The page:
2014-2021 Jeep Grand Cherokee Used Vehicle Review

vehicle type

Mid-size SUV

History/Description

The 2014 model year brought a major update to the Jeep Grand Cherokee lineup.

Following the launch of the WK2 generation for the 2011 model year, the 2014 update brought a host of upgrades designed to create additional value for shoppers, increase selection and raise the bar on feature content and technology.

A new diesel-powered V6 engine was available, with a best-in-class towing capacity of 3,357 kg (7,400 lb). A new transmission improved efficiency, performance and off-road capability. A top-of-the-line Summit model also joined the lineup as the most luxurious version of the Grand Cherokee to date. The long-running two-row rounded out its 2014 upgrades with revised exterior design and increased safety features across the model range.

A new eco mode was added, allowing drivers to reduce throttle response in the name of efficiency with any of the model’s engines, including the proven and popular 3.6L V6, a 5.7L V8 and the new 3.0L diesel.

The terrain management system was refined to offer five settings and advanced off-road speed control. Meanwhile, available air suspension can add more than 100 mm (3.9 in) of ground clearance at the touch of a button, or lower the Grand Cherokee’s body for improved aerodynamics in Eco mode.

What owners like

The Grand Cherokee is an absolute top. Owners and reviewers tend to appreciate its ability to transition comfortably from condition to condition, providing consistent ride quality and confidence on the road or trails and in all weathers.

Many owners appreciate the diesel’s strong torque and reasonable fuel consumption, and enthusiasts willing to foot the bill tend to appreciate the performance of the V8. Push-button access to a variety of confidence-boosting technologies helps round out the package.

What owners dislike

Some owners desire a more logical placement of certain controls near the driver, higher safety scores and a roomier rear seat for larger passengers. Others desire higher performance from the V8 engine in exchange for its fuel bill. Finally, customers looking for a three-row model will have to look elsewhere, with Jeep finally returning to the three-row segment in 2021 with the Grand Cherokee L and Wagoneer and Grand Wagoneer models.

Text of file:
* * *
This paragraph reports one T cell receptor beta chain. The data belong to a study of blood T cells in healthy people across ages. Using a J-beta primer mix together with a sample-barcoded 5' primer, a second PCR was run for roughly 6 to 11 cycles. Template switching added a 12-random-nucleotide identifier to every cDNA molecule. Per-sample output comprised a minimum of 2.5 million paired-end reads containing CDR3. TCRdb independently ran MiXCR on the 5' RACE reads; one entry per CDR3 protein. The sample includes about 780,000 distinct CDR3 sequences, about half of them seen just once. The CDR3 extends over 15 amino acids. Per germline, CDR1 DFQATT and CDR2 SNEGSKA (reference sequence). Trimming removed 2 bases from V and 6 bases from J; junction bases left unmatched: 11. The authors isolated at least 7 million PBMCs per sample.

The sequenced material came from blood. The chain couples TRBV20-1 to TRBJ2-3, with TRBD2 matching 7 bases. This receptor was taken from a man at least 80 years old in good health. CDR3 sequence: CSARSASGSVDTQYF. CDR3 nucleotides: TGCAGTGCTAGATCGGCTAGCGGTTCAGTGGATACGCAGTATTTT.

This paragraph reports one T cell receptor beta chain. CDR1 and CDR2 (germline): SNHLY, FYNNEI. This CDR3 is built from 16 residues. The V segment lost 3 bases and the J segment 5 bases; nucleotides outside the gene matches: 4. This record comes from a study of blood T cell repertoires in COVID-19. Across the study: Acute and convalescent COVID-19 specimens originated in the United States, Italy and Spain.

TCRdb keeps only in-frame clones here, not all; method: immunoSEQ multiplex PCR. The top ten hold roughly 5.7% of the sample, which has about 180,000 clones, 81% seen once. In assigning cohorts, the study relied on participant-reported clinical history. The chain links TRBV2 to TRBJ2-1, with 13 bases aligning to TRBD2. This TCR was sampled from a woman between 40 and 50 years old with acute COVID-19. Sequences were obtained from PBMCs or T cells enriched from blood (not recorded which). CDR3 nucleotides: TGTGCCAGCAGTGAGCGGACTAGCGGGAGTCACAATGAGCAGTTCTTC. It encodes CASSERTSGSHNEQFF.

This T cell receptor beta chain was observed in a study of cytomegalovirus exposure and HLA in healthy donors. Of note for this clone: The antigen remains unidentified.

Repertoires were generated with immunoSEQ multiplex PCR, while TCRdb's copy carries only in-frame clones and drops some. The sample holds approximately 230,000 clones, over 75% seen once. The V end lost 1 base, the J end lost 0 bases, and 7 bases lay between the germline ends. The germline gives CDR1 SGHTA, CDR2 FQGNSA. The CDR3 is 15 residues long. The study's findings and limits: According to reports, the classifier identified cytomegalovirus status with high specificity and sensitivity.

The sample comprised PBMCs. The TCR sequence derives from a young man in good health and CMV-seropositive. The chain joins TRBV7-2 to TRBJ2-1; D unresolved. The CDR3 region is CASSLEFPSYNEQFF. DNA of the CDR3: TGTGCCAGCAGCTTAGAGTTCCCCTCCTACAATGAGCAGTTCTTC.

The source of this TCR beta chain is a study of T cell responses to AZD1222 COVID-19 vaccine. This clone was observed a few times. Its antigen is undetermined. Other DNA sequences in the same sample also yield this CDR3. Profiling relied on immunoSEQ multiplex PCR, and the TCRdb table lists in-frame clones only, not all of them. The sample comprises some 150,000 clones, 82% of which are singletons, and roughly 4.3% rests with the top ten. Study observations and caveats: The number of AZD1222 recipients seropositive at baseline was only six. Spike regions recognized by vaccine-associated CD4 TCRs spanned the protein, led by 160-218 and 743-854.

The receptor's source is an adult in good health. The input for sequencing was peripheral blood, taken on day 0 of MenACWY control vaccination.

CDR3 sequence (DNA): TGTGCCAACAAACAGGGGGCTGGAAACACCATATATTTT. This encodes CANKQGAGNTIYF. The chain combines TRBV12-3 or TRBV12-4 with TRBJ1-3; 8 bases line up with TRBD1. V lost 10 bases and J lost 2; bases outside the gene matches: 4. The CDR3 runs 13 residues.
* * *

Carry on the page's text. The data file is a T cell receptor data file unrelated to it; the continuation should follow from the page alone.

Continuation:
Test drive customers should be aware of several problem areas reported by some Grand Cherokee owners, which we will outline below. The following tips are designed to help you make the most of your test drive time with the goal of finding the best used Grand Cherokee for the dollar.

Sunroof inspection

Several owners have reported problems with the sunroof on their Grand Cherokees, mostly dealing with unwanted squeaks, rattles, buzzing or clicking noises that may be more apparent in certain temperature ranges, or when driving over certain surfaces. Other owners have reported non-functional sunroofs that do not respond to their switches.

On your test drive, keep an eye out for unwanted noises from the sunroof and roof skirting above. Be sure to quiet the cabin and listen carefully when driving over any rough surfaces. Open and close the sunroof – and sunshade – several times. In any case of lack of functionality, unwanted noises or other issues, plan to have the vehicle inspected by a professional before you buy, as issues like these can reduce resale value and overall enjoyment and cost you money.

Most of the Grand Cherokee’s common sunroof-related problems seem to be easily resolved with improved fasteners, cleaning and lubrication, or adjusting and tightening various components that hold it in place. In some cases, wiring connections may need to be inspected and replaced, which could mean the costly removal of the Grand Cherokee’s headliner. Here’s some more reading.

Water leaks

Some owners have reported frustrating water leaks, which can cause mold, unpleasant odors, rust, damage to electronic systems, and even visible dripping on the occupants while driving. Most have not.

Like all vehicles, the Grand Cherokee has a variety of grommets, seals, passages, drains and trim pieces in and on its body designed to seal water out of the vehicle. In this discussion, owners share their stories of leaking Grand Cherokees and provide more information. This link downloads a file of diagrams and illustrations provided by Jeep to dealer technicians for use in diagnosing water leaks.

On your test drive, look out for a musty, musty smell from the vehicle’s interior, foggy interior windows, and signs of moisture, standing water, or pooled water in the vehicle’s footwell. Check under the cargo area and carefully inspect the headliner, dome lights, roof console and the entire perimeter of the sunroof, which may show moisture on or near the edges of the headliner or electric sunshade if there is a leak.